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The Disappearing Difference between Web and Native Applications

Does your business need a web app, native app, or both? The triplicate costs of developing and maintaining separate applications for each platform – Web, iOS, and Android – make this a high stakes question for any business invested in engaging digitally with its customers. And yet the technological landscape against which one might analyze this question is changing so rapidly that many businesses may choose the wrong product strategy based on outdated information.


So goal of this post clarify the difference between web and native apps as of July 2017.    


Case Study – Twitter


In February 2017, Twitter began redirecting all of its mobile web traffic from its native app to its new Progressive Web App (PWA), dubbed Twitter Lite, with the goals of increasing user engagement, achieving near-instant load times, and decreasing data consumption.


  • 65% increase in pages per session
  • 75% increase in Tweets sent
  • 20% decrease in bounce rate


<blockquote class=”twitter-tweet” data-lang=”en”><p lang=”en” dir=”ltr”>Today we moved all of Twitter&#39;s mobile web traffic (that&#39;s like, a lot) to our new web stack – Node.js, Express, React PWA.</p>&mdash; Nicolas (@necolas) <a href=”″>February 8, 2017</a></blockquote>

<script async src=”//” charset=”utf-8″></script>


Twitter Lite now uses only 3% of the local storage required by Twitter’s native app, and it requires only 600kb in bandwidth consumption for the initial load, as opposed to the 23.5MB required to download Twitter for Android. Learn more from this Google blog post.


To better understand how Twitter’s web app is able to achieve such significant advantages over its native app in terms of performance and data consumption, you need to understand the PRPL pattern, a web app architecture that has become possible over the past five years because of increasing browser support for the Service Worker and HTTP2, the latest version of the Hypertext Transfer Protocol. (We discuss HTTP2 at length in this article here).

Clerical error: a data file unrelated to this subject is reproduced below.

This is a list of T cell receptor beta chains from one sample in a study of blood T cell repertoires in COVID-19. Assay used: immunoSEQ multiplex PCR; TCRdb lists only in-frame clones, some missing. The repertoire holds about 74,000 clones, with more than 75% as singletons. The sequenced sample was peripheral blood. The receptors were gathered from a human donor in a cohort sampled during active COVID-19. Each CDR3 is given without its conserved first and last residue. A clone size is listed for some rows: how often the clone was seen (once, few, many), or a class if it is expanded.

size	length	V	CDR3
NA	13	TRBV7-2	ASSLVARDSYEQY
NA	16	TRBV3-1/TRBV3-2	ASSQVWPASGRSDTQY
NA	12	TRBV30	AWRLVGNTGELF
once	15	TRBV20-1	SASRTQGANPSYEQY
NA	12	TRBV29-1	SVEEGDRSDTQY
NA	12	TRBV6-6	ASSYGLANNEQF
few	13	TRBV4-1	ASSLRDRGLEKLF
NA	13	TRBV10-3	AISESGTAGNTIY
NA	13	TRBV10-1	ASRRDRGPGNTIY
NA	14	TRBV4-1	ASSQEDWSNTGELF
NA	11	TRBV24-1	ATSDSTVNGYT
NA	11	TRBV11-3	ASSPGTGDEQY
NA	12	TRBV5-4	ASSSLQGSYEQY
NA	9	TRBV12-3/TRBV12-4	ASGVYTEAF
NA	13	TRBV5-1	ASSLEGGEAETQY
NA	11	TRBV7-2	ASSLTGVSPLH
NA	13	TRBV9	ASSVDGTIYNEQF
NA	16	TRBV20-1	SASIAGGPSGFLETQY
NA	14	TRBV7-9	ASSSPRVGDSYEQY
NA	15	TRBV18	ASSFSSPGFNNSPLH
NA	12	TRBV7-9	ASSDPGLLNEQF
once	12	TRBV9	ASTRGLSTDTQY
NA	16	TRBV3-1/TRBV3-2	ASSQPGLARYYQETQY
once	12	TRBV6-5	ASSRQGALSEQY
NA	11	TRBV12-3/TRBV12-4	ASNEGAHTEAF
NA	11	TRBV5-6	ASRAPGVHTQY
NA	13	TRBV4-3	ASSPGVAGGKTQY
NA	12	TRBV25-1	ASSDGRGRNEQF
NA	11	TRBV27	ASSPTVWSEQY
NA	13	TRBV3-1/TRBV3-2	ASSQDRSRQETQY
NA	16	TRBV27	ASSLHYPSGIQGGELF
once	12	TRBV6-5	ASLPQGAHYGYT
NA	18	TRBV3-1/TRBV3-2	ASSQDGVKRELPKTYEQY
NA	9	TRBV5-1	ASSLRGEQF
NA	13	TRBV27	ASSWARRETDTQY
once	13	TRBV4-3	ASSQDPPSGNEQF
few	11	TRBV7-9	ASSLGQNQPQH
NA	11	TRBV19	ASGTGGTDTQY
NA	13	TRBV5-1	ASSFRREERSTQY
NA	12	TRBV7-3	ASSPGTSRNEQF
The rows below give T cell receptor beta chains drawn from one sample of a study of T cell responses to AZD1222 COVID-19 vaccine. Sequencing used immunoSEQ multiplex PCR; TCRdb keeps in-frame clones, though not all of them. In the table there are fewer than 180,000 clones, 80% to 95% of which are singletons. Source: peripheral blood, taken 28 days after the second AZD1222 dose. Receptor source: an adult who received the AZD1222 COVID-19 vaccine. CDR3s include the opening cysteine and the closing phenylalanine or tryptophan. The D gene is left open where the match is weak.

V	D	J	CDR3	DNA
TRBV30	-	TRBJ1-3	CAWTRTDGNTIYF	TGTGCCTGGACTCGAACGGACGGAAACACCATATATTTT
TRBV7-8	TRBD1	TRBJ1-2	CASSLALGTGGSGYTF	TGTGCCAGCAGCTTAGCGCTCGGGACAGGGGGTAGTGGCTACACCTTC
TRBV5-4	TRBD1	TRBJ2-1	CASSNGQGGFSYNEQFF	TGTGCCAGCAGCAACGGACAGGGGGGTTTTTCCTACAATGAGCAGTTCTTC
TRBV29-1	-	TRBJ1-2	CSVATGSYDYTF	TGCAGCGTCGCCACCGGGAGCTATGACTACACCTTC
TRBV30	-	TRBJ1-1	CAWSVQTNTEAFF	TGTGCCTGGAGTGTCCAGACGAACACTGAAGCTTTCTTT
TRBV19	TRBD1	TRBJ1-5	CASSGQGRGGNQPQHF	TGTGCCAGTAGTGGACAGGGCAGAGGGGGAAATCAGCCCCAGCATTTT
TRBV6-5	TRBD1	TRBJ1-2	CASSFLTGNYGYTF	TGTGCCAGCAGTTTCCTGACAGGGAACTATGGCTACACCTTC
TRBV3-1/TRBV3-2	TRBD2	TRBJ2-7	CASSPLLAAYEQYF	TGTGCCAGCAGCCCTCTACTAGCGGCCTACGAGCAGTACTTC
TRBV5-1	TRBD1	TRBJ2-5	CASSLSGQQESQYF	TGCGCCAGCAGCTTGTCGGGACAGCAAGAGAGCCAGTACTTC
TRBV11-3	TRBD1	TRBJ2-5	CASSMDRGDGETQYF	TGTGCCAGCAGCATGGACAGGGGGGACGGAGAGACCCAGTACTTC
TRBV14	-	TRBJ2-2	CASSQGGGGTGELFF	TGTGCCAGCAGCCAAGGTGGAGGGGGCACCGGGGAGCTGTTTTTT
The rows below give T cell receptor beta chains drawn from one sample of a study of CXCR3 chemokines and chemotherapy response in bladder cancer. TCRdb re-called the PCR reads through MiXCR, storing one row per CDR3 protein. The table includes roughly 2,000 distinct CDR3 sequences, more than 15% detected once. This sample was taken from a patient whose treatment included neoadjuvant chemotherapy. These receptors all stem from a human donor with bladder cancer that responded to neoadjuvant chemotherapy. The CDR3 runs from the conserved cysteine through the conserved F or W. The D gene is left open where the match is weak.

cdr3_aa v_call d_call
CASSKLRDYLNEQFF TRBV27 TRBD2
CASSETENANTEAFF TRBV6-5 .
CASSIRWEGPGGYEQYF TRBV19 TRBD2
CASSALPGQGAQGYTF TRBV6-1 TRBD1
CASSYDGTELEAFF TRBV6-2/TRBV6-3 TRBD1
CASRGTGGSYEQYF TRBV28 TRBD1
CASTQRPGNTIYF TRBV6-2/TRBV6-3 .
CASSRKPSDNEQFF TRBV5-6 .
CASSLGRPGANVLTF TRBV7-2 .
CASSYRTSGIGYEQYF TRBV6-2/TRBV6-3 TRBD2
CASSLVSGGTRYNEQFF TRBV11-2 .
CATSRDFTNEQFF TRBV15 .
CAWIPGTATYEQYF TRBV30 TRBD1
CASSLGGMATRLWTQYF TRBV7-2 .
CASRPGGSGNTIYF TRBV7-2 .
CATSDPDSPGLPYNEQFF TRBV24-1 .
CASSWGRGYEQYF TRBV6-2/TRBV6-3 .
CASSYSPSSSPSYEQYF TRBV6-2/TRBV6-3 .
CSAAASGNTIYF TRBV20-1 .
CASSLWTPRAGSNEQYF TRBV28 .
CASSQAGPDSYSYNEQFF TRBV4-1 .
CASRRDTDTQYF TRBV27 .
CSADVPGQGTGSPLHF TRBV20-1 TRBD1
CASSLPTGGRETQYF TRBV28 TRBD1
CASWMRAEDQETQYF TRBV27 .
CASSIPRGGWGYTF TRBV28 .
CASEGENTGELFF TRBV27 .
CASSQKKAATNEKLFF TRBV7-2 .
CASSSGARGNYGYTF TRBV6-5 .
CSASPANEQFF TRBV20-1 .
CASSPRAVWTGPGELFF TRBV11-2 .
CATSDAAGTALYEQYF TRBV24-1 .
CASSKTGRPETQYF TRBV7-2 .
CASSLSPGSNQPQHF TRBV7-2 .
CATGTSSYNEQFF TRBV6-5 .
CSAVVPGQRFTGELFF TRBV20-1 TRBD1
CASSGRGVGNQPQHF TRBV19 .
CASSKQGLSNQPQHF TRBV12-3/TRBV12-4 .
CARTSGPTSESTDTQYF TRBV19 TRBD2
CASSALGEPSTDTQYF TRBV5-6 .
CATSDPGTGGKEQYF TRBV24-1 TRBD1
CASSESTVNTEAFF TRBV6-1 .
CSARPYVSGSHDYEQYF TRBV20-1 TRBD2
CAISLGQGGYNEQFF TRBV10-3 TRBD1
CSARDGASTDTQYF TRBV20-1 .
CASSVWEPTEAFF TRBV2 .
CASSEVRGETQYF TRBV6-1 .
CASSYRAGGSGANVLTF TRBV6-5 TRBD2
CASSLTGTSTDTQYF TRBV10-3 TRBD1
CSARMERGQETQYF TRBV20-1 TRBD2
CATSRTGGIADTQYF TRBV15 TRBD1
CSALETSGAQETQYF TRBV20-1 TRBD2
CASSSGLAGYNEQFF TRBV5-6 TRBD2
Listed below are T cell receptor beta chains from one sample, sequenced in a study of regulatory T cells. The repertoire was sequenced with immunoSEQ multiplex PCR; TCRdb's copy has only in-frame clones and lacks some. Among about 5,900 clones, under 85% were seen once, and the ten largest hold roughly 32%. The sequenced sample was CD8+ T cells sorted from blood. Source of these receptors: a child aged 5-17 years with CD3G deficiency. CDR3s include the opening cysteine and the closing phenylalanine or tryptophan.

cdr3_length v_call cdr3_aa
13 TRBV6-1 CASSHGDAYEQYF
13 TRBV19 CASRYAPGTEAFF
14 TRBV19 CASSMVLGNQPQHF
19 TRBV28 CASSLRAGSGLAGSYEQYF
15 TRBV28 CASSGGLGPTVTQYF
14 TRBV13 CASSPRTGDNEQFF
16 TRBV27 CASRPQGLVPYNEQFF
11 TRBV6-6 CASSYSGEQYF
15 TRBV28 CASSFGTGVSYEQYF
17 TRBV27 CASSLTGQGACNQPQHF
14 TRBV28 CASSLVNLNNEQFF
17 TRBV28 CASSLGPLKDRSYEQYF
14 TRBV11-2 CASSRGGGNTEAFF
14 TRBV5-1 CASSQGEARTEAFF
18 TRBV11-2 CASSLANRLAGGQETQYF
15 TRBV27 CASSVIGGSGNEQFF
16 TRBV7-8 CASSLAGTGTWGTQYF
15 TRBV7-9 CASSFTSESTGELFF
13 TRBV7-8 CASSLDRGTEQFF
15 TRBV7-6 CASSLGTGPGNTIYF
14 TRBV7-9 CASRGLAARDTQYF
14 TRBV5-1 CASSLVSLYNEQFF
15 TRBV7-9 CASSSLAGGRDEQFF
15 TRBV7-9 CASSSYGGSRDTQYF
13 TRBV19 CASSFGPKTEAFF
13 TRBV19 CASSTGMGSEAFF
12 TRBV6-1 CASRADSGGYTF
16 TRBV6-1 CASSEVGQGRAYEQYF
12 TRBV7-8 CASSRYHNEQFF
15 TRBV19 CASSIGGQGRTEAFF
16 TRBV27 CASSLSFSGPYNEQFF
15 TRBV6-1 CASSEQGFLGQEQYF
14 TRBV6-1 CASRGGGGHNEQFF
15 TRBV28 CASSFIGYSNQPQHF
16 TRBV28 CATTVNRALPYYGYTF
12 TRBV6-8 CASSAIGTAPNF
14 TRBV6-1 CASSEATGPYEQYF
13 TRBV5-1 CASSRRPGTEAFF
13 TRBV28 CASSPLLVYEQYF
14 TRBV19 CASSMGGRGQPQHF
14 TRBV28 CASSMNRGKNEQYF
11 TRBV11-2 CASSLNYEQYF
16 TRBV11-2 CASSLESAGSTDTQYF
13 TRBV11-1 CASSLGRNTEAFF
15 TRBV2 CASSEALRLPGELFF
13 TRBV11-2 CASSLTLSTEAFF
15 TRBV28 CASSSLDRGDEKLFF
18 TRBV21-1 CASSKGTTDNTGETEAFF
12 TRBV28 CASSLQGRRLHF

Native app features that are now achievable on the web include:



As new browser updates roll out over the coming months, a host of new device hardware features will become accessible to web apps, further diminishing any advantage native apps may have may over PWAs. These forthcoming APIs will expose access to:



Advantages of progressive web apps over native apps:


Advantages of progressive web apps (PWAs) over native apps:


  • contacts, calendar and browser bookmarks access (lack of access to these could be viewed as a feature by privacy-conscious users)
  • alarms
  • telephony features – intercept SMSes or calls, send SMS/MMS, get the user’s phone number, read voice mail, make phone calls without the Dialer dialog
  • low-level access to some hardware features and sensors: flashlight, atmospheric pressure sensor
  • system access: task management, modifying system settings, logs

See the Pen Grab The GPS Location In Browser JS by Weft Digital (@weft_digital) on CodePen.light

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See the Pen JS Battery Status API by Weft Digital (@weft_digital) on CodePen.light

See the Pen Compass in HTML5 Demo by Weft Digital (@weft_digital) on CodePen.light

How HTTP2 Changes the Game for Web Performance Optimization

By late 2015 almost all major browsers began supporting HTTP2, the latest version of the Hypertext Transfer Protocol, which has served as the foundation of the Web since it was first created by Tim Berners-Lee at CERN in 1989.
“A test of blockquote here we go” – Tim Berners Lee
The update to this fundamental protocol opens up an exciting new chapter in the history of the Web and drastically changes how web developers ought to approach the performance optimization of their applications and web sites. However, less than 15% of sites on the

Web are currently taking advantage of HTTP2 technology, despite the widespread browser support.

In the old days of HTTP1, one of the most common causes of slow page speed times, was an excessive number HTTP Requests. Developers would seek to minimize network latency and the total number of requests needed to render a website by combining assets like scripts and stylesheets into as few files as possible. While this strategy proved effective for improving loading speeds over HTTP1 connections, it also created some headaches for developers. The monolithic file structure required for optimal loading times over HTTP1 is the exact opposite of the modular file structure which is ideal for fast and efficient development.

To solve this problem, developers began to rely on build tools like Grunt and Gulp to prepare their assets for optimal delivery. These tools allow developers to maintain a modular, well-organized codebase of human readable files, which can then easily be concatenated, minified, and obfuscated for production by an automated build process.

While build process tools still have their place in the web developer’s toolkit, the performance optimization benefits these tools provide have rapidly become obsolete because of technological improvements to browsers, web servers, and to the protocol that allows the two to “speak the same language”, HTTP.

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